Anonymous asked in Education & ReferenceWords & Wordplay · 1 month ago

Can you explain this grammar rule to me?

I have good common sense when it comes to grammar, but today I was looking at some grammar rules and for something so simple it doesn't seem to make much sense.

This is my issue: the rule is singular subject goes with singular verb and plural subject goes with plural verb. I thought that it was the other way around.

Some of the examples I have come across: 


bowl goes

on the shelf

andShe shines.Both are singular subjects and both verbs are plural. This is very confusing. Though I'm sure the English language isn't so stupid that it blatantly contradicts itself; so I'm sure there is an error in understanding on my part.

13 Answers

  • 1 month ago
    Favourite answer

    No, the s does not make the verb plural. The s ending on English verbs agrees with a third person singular subject- he, she, it, one person's name, etc. 

    This is not a contradiction. If you know another language or study a language like Spanish or French, you'll find that there are many endings on the verbs that create agreement with the subject and with the tense. English used to have those endings, but they died out over time. The only one that remains is the s ending on third person singular verbs. Yes, it's confusing that it's the same letter that we use to make nouns plural, but many letters are used many ways. Just remember that an "s"on a verb is singular and and "s" on a noun is plural. 

  • 1 month ago

    The bowl goes on the rack, and this is the place where I will cut you off. Since the initial segment of your sentence bodes well.

    what's more, she sparkles. <<< What does that assume to mean?

    I think you are alluding a bowl as a sparkling human female. Hahaha......I believe that is interesting

    I might want to reword your sentence, so it bodes well.

    The bowl goes on the rack, and it sparkles.

    The bowl is an item. The bowl isn't alive, and it DOES NOT have a vagina, bosoms, and a bum. I supplanted the word she with it, so now you have a lucid sentence.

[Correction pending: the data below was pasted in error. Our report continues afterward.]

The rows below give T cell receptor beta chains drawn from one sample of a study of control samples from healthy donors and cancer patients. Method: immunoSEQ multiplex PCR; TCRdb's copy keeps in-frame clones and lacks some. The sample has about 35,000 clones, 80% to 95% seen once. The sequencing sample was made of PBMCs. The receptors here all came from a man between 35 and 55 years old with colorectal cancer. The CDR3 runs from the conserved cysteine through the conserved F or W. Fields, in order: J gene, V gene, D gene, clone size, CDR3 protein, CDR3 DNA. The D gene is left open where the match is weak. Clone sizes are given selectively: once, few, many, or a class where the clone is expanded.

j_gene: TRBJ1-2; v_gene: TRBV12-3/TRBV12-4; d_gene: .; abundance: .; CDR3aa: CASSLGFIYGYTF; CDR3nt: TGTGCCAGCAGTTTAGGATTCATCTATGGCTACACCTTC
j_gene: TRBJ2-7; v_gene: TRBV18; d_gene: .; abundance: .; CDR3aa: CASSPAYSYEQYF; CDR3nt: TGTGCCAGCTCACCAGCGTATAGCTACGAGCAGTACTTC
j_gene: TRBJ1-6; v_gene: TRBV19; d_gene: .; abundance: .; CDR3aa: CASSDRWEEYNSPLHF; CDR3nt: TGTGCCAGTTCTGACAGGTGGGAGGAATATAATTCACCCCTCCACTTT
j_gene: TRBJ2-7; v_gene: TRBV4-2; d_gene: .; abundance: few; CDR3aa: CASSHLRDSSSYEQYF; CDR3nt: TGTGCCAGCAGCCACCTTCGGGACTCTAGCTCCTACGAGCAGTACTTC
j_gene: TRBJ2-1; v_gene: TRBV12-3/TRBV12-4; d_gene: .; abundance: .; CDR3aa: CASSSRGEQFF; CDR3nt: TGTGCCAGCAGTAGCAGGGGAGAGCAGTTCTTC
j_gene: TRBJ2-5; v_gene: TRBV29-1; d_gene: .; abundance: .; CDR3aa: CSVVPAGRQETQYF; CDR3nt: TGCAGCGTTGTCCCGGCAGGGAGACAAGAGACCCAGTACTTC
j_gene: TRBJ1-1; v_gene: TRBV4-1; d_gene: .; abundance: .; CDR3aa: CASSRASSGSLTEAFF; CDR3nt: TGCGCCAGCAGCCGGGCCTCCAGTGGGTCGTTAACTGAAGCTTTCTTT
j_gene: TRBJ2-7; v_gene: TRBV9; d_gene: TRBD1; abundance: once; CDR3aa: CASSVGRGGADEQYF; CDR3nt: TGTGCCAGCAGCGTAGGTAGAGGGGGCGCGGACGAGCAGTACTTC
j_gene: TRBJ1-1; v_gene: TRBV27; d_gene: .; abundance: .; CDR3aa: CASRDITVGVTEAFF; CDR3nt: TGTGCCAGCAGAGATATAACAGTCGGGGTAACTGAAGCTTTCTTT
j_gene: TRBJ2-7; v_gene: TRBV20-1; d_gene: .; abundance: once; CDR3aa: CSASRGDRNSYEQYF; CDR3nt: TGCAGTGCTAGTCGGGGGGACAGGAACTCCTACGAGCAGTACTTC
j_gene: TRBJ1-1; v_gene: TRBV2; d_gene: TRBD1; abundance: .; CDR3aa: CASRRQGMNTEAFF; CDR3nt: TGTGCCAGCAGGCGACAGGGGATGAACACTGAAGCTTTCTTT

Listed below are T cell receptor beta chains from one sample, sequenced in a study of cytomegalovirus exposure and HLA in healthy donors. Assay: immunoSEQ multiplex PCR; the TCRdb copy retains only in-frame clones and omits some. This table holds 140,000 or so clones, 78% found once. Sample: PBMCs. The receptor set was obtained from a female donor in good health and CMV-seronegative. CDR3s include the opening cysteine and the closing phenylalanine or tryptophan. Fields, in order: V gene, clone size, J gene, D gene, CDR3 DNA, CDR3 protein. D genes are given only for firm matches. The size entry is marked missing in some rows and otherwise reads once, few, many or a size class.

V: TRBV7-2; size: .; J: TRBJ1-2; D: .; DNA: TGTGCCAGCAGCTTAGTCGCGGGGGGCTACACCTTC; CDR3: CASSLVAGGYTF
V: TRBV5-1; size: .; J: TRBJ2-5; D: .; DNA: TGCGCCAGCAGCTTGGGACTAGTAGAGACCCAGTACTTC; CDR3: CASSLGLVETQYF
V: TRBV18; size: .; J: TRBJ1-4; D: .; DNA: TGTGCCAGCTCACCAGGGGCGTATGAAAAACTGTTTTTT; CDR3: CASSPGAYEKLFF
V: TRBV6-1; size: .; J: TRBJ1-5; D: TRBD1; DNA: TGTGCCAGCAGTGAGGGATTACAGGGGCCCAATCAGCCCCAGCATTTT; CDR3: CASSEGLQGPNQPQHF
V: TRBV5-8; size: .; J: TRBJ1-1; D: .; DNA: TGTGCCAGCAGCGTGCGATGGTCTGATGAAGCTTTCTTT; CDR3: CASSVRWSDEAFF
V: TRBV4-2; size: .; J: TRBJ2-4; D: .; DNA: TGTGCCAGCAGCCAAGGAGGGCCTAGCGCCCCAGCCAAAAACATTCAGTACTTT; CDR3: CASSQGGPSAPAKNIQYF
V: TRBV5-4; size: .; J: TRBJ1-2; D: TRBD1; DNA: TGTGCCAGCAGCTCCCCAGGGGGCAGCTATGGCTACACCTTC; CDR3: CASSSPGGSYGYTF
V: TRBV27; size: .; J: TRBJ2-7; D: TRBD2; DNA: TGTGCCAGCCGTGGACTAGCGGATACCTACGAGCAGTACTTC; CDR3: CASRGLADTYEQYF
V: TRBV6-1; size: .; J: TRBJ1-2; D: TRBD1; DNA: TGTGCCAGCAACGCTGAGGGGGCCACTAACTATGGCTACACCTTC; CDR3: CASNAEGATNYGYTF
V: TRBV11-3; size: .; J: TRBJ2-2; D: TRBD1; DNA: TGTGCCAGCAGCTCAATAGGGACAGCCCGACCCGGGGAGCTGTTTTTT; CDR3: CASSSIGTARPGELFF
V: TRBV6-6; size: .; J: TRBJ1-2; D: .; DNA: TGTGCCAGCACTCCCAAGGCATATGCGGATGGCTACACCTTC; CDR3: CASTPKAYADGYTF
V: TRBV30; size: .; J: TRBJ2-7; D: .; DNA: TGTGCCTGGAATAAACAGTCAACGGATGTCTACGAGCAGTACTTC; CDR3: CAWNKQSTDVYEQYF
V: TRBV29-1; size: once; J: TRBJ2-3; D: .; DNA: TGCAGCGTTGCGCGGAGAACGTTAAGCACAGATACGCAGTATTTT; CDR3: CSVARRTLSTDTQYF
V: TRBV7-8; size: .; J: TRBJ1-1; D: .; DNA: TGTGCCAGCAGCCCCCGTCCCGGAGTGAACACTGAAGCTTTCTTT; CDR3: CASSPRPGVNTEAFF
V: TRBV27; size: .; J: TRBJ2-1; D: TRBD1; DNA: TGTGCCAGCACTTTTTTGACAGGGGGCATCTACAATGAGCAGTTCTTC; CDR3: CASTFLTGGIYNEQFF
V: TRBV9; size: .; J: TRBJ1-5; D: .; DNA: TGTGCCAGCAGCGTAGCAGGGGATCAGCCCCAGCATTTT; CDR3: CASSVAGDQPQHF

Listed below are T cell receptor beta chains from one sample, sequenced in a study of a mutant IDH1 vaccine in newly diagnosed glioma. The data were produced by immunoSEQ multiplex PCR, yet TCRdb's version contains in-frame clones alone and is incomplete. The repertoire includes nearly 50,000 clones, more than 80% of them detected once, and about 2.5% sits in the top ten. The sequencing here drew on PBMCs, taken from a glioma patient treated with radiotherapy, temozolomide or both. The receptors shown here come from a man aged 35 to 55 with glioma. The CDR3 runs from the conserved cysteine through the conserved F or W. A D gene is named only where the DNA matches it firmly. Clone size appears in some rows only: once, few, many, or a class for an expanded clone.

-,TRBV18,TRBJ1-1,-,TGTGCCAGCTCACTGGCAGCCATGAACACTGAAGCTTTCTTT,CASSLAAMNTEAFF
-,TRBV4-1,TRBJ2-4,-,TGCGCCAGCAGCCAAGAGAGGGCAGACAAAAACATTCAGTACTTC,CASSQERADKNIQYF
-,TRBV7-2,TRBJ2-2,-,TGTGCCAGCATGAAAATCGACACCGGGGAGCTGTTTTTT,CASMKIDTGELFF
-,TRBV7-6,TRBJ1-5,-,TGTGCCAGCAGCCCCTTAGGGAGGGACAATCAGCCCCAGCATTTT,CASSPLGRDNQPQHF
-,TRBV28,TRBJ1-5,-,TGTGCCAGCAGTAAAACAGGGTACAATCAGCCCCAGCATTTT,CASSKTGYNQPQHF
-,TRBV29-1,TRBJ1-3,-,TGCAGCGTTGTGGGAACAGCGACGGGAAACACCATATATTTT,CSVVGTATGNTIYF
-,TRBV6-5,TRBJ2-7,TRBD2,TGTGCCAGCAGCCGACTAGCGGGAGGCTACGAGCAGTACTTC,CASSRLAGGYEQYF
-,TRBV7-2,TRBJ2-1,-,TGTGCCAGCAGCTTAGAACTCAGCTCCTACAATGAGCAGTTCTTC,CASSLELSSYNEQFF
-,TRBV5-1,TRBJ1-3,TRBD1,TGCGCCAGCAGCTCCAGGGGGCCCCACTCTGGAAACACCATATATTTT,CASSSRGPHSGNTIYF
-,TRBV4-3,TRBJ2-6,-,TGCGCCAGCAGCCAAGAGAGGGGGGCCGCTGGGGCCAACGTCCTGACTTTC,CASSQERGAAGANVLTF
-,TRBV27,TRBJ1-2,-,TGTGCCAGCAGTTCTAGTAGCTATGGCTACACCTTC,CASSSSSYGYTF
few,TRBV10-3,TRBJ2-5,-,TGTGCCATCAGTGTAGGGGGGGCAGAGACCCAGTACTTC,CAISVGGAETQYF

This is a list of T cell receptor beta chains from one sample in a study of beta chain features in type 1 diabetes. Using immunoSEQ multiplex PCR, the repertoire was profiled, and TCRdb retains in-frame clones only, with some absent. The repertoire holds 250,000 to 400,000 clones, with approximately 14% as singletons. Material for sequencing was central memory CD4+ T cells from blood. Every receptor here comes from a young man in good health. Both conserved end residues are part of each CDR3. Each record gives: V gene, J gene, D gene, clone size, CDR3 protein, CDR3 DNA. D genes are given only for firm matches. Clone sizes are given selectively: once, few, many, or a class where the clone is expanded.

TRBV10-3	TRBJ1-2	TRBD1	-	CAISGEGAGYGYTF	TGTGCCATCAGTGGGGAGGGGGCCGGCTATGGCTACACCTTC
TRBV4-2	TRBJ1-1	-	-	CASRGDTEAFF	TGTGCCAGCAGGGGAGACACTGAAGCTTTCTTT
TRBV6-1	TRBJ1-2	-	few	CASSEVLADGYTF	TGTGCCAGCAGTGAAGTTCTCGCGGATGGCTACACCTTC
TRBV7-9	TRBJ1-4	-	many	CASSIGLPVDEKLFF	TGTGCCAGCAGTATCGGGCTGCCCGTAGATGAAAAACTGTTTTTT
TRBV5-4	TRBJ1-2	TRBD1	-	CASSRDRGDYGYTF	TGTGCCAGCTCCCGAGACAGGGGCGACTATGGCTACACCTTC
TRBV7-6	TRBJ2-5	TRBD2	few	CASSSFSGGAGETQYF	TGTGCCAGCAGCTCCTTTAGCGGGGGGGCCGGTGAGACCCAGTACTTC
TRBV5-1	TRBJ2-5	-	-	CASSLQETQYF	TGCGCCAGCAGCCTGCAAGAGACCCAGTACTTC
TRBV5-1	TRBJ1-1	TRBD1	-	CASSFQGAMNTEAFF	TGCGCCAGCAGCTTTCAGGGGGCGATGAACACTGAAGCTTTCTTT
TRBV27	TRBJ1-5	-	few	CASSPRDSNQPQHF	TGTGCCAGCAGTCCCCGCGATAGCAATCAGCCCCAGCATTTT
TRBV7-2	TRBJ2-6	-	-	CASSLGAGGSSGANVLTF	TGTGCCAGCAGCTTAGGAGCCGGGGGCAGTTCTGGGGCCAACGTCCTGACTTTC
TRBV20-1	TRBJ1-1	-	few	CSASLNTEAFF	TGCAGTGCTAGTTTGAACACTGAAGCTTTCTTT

"What is the importance of it in English?"

    "language note: It is a third individual particular pronoun. It is utilized as the subject or object of an action word, or as the object of a relational word. 1. pronoun. You use it to allude to an item, creature, or another thing that has just been referenced."

  • 1 month ago

    Not at all. Thanks.

  • Anonymous
    1 month ago

    Just because a word ends in "s" doesn't make it plural, especially for a verb.  Nouns are what you make plural by adding an "s."

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  • 1 month ago

    cursive writing copying sentence diagramming practice all,you will know automatically by constant use what is which and why for

  • Anonymous
    1 month ago

    Here's the explanation:  Verbs in the first person singular (like goes and shines) end in -s.

  • Anonymous
    1 month ago

    I speak-------------------------------------------- we speak

    you speak----------------------------------------- you [plural] speak

    he/she/is speakS = third person SINGULAR--- they speak -- PLURAL

    The verb always agrees with the subject:

    The bowl goes on the shelf.

    She shines.

  • 1 month ago

    Troll. Or are you really that dense?

  • ?
    Lv 7
    1 month ago

    Yes, there is an error of understanding on your part. Your error is  in supposing that a verb ending in -s is plural. However, it is not. Verbs ending in -s are used for He, She and It - all of which are singular pronouns.

    In English, we form the plural of NOUNS by adding -s. But not verbs.

    The bowl [= "it"] goes on the shelf.The boy goes to school.ButI go to school; you go to school; we go to school; they go to school.

  • 1 month ago

    Just because a word ends in "s" doesn't make it plural, especially for a verb.  Nouns are what you make plural by adding an "s."

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